Photo: Defence Images via flickr
In 1982 foolish cuts to the Royal Navy by a Conservative government were seen as a green light by the Argentines to invade the Falklands. 2012 is the 30th anniversary of a short but bloody war that had a big impact on British history. Fundamentally it was a triumph for the Royal Navy and the lessons from the conflict profoundly influenced the shape of the RN for the following 20 years.
In the last 10 years many defence pundits and journalists have written endless articles asking “Is the UK capable of re-fighting another Falklands War?” This is a rather tired debate but in light of recent Argentine belligerence and the 2010 defence cuts it is an issue worthy of re-consideration and which raises 2 fundamental questions. (1) Are the Falklands properly defended and (2) could they be recovered if invaded?
Defence is possible,
Recovery is not
The RN has maintained at least 1 warship and 1 RFA in the South Atlantic (in addition to a permanent Falklands patrol ship HMS Clyde and Antarctic patrol ship HMS Protector) ever since 1982 and they usually rotate every 6 months. This single warship is supposed to cover this vast area that includes not just the Falklands, but South Georgia and West Africa. The main permanent defence for the islands supposedly rests with just 4 Typhoon fighters based at RAF Mount Pleasant. Their main strength would be intercepting invading aircraft but 4 aircraft is a tiny number to defend an area the size of Wales. Essentially there is a bare minimum of defensive assets around the islands but defending Mount Pleasant and the rapid arrival of reinforcements would be the key to defence of the Islands, in the unlikely event of attempted invasion.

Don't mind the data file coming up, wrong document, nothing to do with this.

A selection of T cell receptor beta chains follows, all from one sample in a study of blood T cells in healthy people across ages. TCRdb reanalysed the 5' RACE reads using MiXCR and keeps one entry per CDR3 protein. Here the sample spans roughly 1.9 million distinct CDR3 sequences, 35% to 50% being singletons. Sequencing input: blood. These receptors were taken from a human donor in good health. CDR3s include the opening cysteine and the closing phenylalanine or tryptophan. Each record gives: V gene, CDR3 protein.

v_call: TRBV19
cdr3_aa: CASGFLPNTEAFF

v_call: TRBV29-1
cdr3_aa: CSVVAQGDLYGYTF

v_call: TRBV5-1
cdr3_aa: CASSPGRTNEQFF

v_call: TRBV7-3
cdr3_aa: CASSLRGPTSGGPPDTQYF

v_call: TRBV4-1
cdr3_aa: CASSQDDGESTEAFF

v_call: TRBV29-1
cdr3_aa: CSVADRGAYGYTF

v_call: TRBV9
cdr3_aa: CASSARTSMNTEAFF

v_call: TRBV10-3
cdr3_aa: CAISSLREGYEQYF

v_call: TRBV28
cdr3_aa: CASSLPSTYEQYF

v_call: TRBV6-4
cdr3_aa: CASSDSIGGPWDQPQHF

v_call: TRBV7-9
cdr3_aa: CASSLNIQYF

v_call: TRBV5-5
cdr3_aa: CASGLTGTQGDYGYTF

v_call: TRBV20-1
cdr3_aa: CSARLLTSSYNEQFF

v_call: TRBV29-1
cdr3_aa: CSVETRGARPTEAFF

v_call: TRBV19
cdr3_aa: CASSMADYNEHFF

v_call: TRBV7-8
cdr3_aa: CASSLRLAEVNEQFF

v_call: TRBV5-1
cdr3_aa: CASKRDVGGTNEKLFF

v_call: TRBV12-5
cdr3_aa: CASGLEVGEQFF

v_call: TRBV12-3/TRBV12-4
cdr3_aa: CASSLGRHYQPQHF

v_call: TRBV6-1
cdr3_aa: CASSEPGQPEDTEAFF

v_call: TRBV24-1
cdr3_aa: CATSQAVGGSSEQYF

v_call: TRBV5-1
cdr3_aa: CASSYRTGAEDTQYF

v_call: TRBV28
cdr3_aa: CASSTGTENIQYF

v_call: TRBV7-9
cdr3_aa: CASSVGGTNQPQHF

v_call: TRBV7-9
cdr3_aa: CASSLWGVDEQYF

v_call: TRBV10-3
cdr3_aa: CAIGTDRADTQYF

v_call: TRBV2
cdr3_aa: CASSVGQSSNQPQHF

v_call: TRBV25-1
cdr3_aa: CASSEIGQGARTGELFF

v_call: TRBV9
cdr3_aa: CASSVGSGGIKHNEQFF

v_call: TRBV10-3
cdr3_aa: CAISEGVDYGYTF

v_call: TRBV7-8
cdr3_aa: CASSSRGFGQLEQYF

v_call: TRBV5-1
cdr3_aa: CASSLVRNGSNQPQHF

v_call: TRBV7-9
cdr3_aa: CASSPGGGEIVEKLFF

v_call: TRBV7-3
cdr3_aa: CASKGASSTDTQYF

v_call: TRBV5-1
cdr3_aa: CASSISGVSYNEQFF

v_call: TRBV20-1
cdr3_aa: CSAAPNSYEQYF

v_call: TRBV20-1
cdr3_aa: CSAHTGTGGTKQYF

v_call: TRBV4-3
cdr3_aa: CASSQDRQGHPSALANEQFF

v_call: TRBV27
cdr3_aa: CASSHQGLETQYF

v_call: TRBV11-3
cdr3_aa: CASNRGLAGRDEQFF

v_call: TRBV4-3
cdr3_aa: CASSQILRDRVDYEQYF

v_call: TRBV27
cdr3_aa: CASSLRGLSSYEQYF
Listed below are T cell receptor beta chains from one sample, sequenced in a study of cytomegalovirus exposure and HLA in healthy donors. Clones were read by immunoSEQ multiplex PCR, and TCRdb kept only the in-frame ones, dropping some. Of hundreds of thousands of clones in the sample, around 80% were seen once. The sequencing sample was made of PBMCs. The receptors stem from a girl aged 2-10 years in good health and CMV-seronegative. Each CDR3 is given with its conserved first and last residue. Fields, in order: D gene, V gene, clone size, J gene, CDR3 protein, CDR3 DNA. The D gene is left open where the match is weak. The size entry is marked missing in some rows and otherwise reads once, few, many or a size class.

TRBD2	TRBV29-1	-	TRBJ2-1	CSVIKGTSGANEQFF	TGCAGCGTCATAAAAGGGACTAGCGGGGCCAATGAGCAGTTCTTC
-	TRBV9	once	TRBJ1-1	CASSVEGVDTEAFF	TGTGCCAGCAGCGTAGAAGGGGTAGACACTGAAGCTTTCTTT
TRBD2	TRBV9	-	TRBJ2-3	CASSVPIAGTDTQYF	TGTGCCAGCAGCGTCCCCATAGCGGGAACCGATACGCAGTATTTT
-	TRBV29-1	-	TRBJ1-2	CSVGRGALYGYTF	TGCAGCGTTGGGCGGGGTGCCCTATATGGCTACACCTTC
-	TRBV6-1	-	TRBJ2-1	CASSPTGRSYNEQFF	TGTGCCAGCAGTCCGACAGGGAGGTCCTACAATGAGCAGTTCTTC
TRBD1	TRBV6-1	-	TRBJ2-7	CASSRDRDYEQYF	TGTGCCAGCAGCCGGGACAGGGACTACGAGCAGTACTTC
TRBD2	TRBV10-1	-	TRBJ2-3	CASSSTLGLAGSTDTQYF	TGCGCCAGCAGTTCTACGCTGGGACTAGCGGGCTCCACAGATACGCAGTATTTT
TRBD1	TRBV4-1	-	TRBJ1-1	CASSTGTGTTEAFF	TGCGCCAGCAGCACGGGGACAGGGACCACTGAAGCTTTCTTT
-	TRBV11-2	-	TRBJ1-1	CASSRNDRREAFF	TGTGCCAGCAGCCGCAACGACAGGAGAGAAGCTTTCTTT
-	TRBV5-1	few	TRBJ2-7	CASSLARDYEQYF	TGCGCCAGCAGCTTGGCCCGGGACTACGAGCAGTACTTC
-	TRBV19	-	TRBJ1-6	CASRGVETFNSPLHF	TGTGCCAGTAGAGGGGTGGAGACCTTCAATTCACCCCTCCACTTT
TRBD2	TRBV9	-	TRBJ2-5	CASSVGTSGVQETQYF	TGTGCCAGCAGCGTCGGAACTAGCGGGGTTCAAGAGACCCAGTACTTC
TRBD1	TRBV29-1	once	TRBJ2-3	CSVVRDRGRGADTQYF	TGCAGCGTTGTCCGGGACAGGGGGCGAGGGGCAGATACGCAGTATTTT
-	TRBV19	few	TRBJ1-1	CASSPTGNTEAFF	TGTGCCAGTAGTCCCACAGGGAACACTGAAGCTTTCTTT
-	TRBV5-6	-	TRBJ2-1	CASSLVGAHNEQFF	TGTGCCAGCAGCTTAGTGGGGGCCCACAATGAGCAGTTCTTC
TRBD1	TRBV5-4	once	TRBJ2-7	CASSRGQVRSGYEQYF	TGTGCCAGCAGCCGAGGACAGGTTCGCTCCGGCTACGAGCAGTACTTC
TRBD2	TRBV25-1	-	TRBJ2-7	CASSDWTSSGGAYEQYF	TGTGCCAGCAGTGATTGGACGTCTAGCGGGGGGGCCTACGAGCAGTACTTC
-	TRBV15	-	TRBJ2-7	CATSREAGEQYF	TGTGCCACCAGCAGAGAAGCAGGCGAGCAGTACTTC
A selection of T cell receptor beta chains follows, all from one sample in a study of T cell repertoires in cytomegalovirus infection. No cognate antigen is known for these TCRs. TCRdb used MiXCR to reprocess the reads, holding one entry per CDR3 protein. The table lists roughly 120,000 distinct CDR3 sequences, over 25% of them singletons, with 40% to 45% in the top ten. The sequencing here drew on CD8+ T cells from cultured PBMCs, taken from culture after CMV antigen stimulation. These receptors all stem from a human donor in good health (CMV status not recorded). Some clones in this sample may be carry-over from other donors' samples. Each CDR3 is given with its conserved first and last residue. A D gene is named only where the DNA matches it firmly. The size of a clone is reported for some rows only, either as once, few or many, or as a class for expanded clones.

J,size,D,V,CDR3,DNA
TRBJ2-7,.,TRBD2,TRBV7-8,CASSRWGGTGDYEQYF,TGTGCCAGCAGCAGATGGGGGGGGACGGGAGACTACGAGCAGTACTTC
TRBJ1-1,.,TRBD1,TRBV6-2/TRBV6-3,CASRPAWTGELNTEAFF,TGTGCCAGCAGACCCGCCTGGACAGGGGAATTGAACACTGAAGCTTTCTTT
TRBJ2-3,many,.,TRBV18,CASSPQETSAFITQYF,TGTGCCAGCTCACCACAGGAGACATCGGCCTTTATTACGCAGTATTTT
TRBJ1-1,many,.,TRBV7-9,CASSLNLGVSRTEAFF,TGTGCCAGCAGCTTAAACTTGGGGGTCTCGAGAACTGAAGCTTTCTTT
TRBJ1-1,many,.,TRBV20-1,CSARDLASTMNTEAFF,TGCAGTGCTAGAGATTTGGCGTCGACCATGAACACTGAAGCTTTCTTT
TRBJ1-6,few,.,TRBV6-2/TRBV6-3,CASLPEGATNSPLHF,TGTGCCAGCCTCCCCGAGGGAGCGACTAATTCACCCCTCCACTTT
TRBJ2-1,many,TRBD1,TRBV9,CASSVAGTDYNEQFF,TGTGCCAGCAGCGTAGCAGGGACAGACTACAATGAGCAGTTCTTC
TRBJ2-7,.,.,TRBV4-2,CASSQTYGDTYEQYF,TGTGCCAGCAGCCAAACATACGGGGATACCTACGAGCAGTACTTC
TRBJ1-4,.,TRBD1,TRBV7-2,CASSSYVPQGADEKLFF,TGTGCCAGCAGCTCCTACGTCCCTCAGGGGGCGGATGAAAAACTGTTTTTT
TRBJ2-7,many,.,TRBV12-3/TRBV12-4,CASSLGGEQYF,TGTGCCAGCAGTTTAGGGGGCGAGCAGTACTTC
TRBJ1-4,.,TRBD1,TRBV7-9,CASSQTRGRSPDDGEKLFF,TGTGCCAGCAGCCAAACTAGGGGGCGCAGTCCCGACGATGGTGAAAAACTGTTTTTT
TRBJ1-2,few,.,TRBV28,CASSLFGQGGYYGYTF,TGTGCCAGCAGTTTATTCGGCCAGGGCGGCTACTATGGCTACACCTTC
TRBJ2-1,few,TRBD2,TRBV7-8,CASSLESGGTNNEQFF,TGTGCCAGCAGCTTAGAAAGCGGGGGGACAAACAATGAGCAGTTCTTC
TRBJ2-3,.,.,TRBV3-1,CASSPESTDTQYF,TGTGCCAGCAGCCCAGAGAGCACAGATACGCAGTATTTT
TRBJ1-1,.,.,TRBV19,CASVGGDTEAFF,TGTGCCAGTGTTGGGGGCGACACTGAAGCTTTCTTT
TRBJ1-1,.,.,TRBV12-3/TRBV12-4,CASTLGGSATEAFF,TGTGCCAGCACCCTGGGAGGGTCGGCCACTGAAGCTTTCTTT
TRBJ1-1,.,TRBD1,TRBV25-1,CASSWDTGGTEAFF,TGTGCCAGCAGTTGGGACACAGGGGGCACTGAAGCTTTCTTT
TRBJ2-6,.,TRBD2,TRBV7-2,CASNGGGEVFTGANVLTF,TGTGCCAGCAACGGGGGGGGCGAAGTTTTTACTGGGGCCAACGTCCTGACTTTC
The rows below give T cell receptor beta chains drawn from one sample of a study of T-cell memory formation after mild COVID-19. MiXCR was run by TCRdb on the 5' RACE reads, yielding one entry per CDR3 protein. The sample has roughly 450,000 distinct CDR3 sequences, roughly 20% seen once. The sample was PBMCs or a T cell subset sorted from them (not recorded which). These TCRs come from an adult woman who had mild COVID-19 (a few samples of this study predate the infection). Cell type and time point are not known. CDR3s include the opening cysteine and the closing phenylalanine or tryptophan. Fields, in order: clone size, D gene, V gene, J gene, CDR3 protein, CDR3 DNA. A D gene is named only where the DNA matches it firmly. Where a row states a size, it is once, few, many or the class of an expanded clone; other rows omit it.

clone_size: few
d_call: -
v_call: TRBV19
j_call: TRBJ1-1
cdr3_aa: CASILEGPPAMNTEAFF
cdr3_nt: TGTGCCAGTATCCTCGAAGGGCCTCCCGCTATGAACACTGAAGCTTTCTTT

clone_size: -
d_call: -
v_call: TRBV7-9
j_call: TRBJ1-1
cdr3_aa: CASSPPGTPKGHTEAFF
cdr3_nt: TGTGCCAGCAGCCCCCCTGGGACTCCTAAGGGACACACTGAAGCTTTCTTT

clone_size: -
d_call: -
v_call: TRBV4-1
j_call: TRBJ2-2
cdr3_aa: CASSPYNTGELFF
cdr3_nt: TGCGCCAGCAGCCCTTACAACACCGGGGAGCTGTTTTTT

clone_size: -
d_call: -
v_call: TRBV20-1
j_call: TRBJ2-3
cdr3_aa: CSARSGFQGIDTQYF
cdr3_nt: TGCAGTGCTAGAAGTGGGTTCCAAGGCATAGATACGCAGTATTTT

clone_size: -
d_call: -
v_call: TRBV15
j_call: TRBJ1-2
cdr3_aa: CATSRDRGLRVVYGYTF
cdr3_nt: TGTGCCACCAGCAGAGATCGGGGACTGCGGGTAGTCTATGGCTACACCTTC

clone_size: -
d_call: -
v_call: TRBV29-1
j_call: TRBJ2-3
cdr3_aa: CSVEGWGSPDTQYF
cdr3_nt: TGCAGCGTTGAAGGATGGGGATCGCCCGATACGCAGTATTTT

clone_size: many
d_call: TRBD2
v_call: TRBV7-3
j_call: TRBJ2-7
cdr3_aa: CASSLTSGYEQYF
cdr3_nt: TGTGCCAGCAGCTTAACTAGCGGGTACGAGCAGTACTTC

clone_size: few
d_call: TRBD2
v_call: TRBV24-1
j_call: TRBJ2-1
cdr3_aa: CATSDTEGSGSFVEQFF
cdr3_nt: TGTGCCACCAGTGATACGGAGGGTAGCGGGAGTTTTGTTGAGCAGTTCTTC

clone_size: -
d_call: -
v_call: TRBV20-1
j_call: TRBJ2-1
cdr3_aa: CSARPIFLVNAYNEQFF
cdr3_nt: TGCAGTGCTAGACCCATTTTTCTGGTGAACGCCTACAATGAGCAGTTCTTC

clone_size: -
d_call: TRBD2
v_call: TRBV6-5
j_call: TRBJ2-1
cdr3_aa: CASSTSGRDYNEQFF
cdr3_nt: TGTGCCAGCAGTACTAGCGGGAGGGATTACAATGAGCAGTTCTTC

Should Argentina manage to invade and take Mount Pleasant, there is no hope the UK could mount a recovery operation. In reality the UK gave up any hope of being able to mount an independent Falklands ’82-type operation when Tony Blair’s government decommissioned the Sea Harrier FRS2. The Sea Harrier was a fighter aircraft, critical to the air defence of the fleet and it was the handful of Sea Harriers made the 1982 victory just possible. The axing of HMS Ark Royal and her GR9 Harriers in 2010 was just the final nail in the coffin. The GR9s were essentially ground attack aircraft with only limited air defence capability. The shrunken Royal Navy, lack of RFAs and merchant ships and an Army and Royal Marines committed in Afghanistan mean the cupboard is bare. The long-term decline in the RN can be illustrated in simple numbers – in 1982 the RN possessed about 90 major warships, currently there are around 35 and crucially no fixed wing aircraft carrier (until 2020 at least!).
Are we ‘militarising’ the Falklands?